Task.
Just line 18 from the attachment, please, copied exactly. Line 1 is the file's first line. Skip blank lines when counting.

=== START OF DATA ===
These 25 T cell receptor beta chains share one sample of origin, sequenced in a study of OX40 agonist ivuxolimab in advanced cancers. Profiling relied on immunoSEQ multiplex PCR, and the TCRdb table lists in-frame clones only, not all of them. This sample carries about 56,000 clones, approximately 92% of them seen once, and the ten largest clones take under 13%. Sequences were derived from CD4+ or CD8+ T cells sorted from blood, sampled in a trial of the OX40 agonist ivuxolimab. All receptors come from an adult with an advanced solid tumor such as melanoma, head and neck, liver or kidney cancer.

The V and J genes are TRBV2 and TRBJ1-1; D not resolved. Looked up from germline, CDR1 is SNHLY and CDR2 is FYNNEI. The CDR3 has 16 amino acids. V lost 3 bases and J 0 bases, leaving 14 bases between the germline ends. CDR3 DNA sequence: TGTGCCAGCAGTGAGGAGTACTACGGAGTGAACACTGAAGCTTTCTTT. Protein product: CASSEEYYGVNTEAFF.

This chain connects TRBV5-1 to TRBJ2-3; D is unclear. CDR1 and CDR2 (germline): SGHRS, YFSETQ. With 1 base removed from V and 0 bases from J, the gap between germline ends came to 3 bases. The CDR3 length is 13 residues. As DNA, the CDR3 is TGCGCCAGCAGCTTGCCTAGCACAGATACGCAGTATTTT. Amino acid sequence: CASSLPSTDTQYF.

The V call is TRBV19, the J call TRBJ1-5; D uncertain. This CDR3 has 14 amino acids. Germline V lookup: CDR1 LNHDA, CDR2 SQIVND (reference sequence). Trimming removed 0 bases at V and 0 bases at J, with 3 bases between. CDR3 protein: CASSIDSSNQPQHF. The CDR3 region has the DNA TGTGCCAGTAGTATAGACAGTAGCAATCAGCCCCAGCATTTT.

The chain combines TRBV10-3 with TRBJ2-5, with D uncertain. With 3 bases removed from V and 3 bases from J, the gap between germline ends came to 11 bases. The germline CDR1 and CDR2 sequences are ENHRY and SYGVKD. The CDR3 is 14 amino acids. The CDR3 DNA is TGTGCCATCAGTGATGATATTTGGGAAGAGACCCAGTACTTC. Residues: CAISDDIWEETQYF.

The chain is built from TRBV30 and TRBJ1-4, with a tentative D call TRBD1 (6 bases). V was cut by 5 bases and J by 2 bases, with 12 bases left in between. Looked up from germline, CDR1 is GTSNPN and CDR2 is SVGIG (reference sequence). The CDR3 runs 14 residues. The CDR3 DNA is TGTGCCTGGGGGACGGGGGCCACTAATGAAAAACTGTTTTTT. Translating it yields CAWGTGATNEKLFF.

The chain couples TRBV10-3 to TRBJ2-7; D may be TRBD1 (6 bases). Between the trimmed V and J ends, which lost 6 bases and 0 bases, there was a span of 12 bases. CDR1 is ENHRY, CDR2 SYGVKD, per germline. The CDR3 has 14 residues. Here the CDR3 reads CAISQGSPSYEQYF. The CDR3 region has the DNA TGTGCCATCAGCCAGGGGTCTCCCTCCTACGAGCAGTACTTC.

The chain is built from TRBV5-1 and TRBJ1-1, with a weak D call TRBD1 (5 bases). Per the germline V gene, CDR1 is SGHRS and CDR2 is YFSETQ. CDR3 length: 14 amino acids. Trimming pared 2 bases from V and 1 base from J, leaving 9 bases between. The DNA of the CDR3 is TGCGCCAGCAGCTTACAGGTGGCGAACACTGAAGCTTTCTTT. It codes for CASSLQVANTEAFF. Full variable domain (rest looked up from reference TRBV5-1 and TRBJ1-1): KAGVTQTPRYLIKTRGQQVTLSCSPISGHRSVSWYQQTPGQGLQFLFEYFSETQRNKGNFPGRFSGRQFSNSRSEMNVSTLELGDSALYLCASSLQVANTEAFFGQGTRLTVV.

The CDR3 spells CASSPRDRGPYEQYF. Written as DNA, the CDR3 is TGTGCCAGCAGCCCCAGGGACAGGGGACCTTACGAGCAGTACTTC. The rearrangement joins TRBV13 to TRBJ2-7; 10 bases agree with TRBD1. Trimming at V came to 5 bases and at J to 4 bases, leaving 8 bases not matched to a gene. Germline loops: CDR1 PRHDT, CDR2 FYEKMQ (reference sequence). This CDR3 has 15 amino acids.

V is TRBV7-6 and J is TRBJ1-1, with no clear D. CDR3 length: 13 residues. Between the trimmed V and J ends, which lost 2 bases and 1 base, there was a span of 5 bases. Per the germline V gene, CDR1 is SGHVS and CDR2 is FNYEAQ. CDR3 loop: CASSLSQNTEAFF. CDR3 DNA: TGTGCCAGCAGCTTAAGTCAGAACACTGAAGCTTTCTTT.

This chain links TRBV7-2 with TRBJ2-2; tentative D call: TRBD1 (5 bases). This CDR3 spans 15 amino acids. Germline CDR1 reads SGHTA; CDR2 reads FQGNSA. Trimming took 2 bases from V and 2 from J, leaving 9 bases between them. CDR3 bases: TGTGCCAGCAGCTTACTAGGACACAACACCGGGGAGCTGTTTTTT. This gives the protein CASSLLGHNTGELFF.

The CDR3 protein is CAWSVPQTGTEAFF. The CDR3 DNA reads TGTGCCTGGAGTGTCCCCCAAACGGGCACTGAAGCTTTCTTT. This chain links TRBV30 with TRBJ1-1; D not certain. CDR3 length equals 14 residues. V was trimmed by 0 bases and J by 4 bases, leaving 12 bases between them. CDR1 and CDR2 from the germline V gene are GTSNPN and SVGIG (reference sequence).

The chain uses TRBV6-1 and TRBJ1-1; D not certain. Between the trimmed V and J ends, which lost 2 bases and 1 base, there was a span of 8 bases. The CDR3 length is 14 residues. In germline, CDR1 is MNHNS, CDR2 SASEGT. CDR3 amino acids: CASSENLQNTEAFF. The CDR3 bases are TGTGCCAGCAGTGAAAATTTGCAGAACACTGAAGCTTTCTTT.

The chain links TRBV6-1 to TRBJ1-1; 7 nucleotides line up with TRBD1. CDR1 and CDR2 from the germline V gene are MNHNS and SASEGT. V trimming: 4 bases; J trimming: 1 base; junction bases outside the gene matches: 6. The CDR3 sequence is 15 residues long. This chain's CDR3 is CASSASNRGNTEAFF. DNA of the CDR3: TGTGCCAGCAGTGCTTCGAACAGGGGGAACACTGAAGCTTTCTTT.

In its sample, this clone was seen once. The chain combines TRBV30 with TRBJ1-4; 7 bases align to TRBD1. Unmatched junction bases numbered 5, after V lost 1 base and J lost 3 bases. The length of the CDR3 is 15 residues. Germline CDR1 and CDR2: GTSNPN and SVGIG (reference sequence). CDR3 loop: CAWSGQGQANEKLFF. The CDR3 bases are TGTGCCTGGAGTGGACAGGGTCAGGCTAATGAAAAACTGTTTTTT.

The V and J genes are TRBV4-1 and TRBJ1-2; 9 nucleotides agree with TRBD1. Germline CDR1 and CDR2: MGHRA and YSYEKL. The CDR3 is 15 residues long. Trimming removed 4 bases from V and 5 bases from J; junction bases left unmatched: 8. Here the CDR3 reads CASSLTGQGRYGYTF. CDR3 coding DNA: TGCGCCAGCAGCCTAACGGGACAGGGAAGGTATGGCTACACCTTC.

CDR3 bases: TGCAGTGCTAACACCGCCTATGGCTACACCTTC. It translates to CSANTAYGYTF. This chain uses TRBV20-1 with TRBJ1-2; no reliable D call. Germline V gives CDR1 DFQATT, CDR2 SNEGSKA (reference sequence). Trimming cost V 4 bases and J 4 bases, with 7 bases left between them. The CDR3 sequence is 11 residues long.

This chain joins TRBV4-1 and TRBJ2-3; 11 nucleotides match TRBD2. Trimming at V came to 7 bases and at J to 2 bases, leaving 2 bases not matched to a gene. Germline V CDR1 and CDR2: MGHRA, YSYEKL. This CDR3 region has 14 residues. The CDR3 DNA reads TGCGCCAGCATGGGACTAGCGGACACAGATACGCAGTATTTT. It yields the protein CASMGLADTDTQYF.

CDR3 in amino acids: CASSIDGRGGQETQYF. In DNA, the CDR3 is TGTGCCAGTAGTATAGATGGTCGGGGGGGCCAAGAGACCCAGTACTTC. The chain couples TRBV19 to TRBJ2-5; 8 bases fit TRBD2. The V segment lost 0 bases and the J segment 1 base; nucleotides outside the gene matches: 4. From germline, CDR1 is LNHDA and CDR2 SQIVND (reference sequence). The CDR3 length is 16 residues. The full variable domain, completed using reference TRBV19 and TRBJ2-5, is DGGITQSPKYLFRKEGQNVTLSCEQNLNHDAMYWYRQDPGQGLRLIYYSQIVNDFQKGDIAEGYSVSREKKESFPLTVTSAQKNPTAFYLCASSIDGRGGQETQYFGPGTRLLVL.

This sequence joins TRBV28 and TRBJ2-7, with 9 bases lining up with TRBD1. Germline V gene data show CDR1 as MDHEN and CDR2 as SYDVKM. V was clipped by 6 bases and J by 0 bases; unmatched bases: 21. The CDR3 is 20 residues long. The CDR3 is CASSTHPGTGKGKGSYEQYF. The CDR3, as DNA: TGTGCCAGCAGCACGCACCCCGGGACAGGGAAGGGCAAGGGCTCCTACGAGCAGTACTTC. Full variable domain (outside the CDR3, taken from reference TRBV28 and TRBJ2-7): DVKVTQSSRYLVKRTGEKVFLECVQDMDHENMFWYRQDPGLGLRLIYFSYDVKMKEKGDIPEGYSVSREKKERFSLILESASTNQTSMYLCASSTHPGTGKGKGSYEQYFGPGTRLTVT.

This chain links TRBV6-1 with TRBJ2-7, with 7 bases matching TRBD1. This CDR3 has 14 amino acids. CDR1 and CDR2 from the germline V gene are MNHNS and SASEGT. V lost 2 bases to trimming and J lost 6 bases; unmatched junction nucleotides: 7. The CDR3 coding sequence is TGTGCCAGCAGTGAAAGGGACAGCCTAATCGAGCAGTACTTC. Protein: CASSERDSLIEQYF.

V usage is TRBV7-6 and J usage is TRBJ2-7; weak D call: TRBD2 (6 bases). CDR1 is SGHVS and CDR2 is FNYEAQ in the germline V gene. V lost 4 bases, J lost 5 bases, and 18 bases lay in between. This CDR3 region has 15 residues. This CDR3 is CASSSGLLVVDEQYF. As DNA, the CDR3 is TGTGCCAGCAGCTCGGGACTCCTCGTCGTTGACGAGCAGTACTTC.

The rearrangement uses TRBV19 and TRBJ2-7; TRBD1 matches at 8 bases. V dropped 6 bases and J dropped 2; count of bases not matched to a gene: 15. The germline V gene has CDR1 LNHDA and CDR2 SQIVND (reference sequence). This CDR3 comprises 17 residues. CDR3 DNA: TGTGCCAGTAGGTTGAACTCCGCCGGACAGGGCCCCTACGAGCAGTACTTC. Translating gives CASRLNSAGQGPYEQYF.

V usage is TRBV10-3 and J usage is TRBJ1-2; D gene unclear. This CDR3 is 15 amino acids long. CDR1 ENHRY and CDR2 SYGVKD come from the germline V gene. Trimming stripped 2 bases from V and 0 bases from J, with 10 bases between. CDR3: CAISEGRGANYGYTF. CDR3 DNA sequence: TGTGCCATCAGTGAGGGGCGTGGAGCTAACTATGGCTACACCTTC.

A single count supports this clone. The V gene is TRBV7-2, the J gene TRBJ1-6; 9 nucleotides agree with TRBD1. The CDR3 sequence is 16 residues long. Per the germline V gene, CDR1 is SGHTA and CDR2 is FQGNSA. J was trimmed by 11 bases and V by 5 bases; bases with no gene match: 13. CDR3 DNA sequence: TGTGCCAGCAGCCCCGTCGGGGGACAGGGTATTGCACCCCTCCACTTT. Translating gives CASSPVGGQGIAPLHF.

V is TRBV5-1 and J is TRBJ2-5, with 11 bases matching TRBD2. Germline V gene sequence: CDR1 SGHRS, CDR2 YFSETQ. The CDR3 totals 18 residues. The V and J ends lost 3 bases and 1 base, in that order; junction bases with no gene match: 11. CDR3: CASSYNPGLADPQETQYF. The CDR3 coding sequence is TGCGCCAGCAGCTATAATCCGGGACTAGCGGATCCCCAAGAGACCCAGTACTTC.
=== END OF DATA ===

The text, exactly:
This chain joins TRBV4-1 and TRBJ2-3; 11 nucleotides match TRBD2. Trimming at V came to 7 bases and at J to 2 bases, leaving 2 bases not matched to a gene. Germline V CDR1 and CDR2: MGHRA, YSYEKL. This CDR3 region has 14 residues. The CDR3 DNA reads TGCGCCAGCATGGGACTAGCGGACACAGATACGCAGTATTTT. It yields the protein CASMGLADTDTQYF.